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THE ELEPHANT IN THE ROOM: LABOR MARKET INFLUENCES ON CEO COMPENSATION

Authors


  • The author thanks Barry Gerhart, Bruce Barry, Christina Shalley, Mike Burke, and the anonymous reviewers for their valuable feedback on this manuscript. As this work is loosely based on the author's dissertation, the author also extends her appreciation to the late Tom Mahoney, Dick Daft, Craig Lewis, and Neta Moye for their guidance and support in the earlier stages of this research.

and requests for reprints should be addressed to Ingrid Smithey Fulmer, Georgia Institute of Technology, College of Management, 800 West Peachtree St., NW, Atlanta, GA 30308-0520; ingrid.fulmer@mgt.gatech.edu.

Abstract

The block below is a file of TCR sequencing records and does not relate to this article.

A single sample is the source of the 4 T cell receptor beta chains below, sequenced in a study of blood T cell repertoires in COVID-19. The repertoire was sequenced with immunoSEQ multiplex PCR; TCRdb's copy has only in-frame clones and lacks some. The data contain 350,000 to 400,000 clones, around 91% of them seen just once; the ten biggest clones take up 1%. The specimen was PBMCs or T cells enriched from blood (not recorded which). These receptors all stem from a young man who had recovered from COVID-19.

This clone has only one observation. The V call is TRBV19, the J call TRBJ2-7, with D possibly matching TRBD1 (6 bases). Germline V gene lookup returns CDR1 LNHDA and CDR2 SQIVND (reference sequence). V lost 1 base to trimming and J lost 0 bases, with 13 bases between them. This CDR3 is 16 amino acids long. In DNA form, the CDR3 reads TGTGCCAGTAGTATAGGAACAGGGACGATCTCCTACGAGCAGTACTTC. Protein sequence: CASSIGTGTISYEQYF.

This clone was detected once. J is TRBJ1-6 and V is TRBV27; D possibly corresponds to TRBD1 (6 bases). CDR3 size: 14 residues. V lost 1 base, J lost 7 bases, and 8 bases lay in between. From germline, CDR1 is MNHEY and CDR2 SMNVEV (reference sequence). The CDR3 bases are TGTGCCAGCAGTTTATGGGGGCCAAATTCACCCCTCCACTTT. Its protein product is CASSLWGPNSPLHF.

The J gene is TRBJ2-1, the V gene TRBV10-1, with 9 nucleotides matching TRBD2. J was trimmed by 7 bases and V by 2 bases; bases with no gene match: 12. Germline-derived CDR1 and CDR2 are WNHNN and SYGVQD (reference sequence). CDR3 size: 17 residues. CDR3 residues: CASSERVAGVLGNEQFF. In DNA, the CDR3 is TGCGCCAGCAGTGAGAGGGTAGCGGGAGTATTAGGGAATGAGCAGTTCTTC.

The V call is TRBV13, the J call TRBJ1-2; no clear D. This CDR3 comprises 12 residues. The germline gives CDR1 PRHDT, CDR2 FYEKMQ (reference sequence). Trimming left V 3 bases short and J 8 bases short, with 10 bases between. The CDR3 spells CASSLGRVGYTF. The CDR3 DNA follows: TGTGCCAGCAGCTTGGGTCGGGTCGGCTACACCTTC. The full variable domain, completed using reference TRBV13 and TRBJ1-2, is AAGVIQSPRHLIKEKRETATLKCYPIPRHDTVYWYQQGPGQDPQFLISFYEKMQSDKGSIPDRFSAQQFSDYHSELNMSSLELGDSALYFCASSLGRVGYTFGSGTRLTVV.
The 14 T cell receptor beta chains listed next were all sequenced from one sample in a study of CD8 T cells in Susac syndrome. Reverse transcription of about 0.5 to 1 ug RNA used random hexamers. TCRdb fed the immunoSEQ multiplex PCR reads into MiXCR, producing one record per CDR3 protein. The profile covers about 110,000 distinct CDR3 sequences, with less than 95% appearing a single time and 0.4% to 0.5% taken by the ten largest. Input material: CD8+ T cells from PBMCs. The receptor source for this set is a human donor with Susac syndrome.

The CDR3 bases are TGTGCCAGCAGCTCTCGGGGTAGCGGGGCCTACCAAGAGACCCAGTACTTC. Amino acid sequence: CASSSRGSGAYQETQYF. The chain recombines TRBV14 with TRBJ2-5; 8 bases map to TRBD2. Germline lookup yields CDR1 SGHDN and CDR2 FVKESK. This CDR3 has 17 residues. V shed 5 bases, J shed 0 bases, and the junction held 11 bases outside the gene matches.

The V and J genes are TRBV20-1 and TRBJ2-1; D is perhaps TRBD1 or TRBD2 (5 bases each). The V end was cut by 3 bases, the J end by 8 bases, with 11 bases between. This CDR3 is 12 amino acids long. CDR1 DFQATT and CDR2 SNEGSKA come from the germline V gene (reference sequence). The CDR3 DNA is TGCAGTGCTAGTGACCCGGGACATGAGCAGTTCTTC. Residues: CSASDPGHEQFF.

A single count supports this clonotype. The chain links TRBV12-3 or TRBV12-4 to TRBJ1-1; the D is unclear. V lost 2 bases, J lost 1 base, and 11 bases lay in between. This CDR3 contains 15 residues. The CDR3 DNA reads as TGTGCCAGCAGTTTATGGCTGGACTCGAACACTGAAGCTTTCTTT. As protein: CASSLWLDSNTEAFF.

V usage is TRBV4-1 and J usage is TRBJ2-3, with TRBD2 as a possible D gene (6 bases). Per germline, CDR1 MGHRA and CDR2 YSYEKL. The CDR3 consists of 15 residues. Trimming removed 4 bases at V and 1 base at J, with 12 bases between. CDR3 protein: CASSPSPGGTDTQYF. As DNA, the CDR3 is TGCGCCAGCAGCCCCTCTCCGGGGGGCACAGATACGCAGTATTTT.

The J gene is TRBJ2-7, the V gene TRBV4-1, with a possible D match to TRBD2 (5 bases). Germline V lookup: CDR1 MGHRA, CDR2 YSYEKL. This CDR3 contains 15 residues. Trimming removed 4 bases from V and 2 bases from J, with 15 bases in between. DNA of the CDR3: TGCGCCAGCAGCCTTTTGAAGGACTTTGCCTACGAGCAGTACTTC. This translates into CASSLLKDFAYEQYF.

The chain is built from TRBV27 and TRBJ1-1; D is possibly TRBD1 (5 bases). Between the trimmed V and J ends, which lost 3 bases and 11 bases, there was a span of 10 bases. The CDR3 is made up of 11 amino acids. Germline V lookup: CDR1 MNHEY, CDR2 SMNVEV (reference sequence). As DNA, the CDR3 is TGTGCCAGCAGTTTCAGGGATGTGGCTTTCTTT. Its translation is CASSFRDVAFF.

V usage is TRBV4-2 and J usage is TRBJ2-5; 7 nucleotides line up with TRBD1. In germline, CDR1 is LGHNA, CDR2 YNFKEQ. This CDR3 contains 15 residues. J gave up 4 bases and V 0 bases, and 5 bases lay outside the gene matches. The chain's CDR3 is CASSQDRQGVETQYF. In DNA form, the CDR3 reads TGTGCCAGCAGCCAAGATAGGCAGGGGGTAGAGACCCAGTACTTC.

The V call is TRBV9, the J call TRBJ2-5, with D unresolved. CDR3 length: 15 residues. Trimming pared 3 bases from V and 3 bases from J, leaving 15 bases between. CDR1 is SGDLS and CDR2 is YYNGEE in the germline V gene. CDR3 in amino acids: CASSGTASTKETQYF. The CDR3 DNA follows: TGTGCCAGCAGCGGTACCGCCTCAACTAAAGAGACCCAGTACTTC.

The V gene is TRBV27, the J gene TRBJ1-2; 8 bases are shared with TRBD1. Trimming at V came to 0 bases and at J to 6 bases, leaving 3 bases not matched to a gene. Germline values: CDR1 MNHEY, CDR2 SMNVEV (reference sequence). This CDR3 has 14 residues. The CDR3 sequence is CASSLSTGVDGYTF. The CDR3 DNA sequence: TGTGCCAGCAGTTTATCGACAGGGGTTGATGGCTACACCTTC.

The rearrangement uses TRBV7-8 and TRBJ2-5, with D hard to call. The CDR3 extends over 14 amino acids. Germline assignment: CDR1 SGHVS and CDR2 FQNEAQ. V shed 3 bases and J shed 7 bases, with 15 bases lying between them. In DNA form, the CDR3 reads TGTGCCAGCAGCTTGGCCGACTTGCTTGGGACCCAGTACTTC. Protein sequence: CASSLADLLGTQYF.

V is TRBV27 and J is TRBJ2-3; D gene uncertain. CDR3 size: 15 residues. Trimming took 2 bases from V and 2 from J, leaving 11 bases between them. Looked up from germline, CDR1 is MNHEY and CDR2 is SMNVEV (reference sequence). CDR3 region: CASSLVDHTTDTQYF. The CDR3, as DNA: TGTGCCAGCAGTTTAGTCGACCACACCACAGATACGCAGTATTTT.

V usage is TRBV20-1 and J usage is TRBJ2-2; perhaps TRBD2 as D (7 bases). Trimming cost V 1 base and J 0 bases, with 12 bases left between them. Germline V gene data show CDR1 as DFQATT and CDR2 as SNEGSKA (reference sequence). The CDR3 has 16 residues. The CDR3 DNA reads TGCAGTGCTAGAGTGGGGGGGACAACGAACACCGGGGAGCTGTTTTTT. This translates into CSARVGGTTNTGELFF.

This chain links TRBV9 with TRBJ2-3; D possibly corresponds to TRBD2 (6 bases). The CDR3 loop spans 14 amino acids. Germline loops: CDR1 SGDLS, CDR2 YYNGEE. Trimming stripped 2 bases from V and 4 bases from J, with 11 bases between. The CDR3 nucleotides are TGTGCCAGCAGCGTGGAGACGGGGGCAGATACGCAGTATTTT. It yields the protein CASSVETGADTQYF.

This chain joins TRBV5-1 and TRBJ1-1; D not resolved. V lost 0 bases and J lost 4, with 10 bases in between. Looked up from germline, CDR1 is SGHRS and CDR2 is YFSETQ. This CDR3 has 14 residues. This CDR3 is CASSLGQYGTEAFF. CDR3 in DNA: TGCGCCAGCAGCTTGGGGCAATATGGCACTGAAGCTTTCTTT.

Although the “war for talent” at the executive level should theoretically have implications for executive pay, labor market competition and CEO career considerations have not been the focus of much executive compensation research to date. In this study, I utilize a multitheoretical perspective to examine the determinants of CEO annual compensation, with particular attention to external labor market factors and also to executive characteristics (e.g., experience and performance trajectory) that are conventionally believed to increase the labor market attractiveness (and alternative employment opportunities) of CEOs. In a sample of publicly traded firms, I find that these labor market-related factors and characteristics explain additional variance in annual pay beyond that predicted by firm size, annual performance, board composition, risk, and measures of CEO power, and that the variance explained by labor market variables is of a magnitude comparable to that explained by many of these more commonly studied variables. Results are consistent with the idea that corporate boards design CEO pay with retention concerns in mind: Total pay and stock option grant levels are strongly influenced by competitors’ pay levels, and CEOs who are especially likely to be “raided” receive higher pay in some cases and, in other cases, have less risky (weaker) annual firm performance–pay relationships.

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